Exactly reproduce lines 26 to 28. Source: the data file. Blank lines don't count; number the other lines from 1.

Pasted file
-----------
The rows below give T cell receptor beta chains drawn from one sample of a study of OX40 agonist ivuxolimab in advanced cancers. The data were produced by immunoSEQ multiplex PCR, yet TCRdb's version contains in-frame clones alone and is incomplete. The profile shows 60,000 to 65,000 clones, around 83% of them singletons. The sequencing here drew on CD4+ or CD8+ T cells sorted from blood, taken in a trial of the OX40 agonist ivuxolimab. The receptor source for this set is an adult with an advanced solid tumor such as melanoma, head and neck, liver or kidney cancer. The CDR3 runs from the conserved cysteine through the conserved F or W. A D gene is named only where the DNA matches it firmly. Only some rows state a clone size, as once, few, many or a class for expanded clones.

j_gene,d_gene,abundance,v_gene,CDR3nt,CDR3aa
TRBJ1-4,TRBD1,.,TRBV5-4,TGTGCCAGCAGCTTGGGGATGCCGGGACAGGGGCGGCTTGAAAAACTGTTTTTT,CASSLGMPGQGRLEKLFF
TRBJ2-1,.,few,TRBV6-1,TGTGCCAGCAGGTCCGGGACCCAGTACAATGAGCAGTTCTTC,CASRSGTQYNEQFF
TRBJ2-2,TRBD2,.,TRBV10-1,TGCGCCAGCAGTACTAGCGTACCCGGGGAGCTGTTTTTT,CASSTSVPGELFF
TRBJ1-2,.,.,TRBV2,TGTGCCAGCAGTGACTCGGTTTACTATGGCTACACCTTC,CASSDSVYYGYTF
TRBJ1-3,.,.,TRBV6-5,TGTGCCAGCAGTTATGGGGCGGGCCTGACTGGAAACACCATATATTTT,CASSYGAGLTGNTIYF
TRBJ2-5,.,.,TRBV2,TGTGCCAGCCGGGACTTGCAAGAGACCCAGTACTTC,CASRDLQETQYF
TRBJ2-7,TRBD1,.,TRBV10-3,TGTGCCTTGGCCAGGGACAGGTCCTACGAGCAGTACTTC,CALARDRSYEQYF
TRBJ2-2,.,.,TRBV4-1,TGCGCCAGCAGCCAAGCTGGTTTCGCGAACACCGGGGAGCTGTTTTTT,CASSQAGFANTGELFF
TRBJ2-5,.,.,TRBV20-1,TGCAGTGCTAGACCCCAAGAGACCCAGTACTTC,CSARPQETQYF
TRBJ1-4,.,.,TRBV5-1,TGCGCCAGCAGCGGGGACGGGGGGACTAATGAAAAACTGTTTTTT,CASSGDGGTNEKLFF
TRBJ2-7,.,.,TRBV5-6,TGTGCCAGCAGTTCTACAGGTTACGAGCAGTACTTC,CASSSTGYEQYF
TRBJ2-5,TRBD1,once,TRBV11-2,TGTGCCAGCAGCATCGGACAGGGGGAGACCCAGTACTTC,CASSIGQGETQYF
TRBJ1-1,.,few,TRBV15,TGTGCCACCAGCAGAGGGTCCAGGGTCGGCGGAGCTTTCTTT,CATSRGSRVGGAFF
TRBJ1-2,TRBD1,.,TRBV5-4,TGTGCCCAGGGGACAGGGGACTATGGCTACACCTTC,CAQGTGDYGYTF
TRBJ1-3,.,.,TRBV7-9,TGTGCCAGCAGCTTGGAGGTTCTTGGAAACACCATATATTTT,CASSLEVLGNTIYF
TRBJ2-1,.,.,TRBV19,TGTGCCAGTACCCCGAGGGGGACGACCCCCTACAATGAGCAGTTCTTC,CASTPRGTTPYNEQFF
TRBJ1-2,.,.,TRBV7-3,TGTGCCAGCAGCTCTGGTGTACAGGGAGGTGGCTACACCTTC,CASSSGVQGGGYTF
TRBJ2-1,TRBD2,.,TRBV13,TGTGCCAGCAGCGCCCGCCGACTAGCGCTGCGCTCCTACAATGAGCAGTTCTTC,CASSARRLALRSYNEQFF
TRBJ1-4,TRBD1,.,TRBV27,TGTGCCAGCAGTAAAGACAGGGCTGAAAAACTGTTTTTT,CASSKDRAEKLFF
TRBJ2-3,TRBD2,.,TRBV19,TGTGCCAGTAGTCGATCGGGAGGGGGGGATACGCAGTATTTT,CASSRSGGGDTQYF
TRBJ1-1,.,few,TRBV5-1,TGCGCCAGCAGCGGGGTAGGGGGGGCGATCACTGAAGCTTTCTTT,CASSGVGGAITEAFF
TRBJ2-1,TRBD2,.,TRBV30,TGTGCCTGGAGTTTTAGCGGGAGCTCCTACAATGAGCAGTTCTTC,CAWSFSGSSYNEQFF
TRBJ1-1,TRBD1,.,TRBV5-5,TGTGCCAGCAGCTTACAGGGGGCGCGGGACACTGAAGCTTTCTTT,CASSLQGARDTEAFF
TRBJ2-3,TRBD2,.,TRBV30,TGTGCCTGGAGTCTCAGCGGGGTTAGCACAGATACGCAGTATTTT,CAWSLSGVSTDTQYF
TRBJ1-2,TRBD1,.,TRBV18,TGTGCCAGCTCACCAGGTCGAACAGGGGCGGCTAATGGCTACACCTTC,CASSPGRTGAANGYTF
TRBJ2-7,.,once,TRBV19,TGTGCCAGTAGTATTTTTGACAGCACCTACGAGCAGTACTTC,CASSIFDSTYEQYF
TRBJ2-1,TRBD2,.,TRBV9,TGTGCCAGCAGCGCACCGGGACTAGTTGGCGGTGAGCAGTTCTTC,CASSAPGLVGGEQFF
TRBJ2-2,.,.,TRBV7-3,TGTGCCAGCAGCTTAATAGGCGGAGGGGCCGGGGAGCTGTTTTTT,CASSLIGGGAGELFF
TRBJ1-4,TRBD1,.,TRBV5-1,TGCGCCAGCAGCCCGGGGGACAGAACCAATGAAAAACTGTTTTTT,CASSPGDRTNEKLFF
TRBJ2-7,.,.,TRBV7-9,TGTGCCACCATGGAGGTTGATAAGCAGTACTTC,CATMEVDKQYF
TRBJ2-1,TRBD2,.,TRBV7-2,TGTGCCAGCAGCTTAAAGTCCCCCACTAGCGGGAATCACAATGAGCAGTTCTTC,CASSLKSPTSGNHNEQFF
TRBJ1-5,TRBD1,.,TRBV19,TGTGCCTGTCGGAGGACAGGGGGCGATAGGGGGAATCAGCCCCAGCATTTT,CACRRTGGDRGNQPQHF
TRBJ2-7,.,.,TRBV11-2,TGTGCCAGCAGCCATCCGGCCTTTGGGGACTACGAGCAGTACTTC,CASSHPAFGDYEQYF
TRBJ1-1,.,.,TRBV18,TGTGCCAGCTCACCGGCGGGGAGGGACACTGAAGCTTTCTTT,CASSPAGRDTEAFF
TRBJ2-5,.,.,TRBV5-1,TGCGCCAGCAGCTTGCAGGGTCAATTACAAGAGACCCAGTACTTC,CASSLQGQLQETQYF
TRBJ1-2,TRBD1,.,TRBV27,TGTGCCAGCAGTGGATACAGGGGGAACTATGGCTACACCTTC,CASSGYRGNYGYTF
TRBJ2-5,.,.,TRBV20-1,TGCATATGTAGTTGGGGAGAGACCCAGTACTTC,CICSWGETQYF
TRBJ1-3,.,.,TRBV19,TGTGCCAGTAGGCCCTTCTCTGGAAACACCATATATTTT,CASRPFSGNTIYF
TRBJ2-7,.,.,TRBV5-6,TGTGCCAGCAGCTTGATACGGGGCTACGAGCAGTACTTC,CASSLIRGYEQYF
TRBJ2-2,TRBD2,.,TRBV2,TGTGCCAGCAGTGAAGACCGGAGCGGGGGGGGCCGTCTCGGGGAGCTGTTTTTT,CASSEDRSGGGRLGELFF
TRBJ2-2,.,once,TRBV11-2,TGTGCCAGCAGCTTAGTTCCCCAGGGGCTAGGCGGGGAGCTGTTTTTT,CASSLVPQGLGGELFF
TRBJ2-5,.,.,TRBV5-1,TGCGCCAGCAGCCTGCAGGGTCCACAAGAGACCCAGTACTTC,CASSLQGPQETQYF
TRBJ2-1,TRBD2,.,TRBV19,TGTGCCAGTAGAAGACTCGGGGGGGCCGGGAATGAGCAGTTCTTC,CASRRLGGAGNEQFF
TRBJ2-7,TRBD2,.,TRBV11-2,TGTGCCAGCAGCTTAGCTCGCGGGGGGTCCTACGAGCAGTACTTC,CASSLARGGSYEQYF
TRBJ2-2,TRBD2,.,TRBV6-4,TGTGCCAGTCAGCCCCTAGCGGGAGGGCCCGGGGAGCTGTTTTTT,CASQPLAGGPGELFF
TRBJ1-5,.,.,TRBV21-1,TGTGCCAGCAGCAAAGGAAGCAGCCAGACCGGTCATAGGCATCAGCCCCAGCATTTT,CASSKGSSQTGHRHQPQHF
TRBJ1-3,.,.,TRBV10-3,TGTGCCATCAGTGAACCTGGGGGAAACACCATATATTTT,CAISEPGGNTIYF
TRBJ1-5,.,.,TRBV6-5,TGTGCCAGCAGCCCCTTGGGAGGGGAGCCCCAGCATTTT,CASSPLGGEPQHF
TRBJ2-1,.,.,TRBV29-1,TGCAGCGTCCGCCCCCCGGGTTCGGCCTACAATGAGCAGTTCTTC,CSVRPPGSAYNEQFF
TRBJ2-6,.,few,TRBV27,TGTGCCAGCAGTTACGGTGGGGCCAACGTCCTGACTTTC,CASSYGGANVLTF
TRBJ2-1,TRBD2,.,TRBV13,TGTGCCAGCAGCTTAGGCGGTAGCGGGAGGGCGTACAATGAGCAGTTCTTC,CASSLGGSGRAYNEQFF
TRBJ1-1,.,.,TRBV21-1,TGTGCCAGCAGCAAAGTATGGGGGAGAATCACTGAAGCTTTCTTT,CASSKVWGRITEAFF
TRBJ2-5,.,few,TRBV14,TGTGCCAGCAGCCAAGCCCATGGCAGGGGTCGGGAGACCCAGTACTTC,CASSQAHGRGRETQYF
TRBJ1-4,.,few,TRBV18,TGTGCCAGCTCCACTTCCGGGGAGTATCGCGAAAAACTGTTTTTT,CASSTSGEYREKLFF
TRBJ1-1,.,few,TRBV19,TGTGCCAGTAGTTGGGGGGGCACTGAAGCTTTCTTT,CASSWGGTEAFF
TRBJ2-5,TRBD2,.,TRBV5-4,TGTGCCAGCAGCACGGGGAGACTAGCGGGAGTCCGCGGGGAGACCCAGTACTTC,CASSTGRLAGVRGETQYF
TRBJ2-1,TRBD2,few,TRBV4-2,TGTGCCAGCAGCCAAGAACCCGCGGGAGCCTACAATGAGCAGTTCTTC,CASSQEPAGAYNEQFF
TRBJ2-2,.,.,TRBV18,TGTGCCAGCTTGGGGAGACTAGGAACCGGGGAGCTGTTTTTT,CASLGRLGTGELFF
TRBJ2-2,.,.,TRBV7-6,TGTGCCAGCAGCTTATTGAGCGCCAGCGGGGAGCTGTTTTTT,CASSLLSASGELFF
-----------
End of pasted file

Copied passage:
TRBJ2-3,TRBD2,.,TRBV30,TGTGCCTGGAGTCTCAGCGGGGTTAGCACAGATACGCAGTATTTT,CAWSLSGVSTDTQYF
TRBJ1-2,TRBD1,.,TRBV18,TGTGCCAGCTCACCAGGTCGAACAGGGGCGGCTAATGGCTACACCTTC,CASSPGRTGAANGYTF
TRBJ2-7,.,once,TRBV19,TGTGCCAGTAGTATTTTTGACAGCACCTACGAGCAGTACTTC,CASSIFDSTYEQYF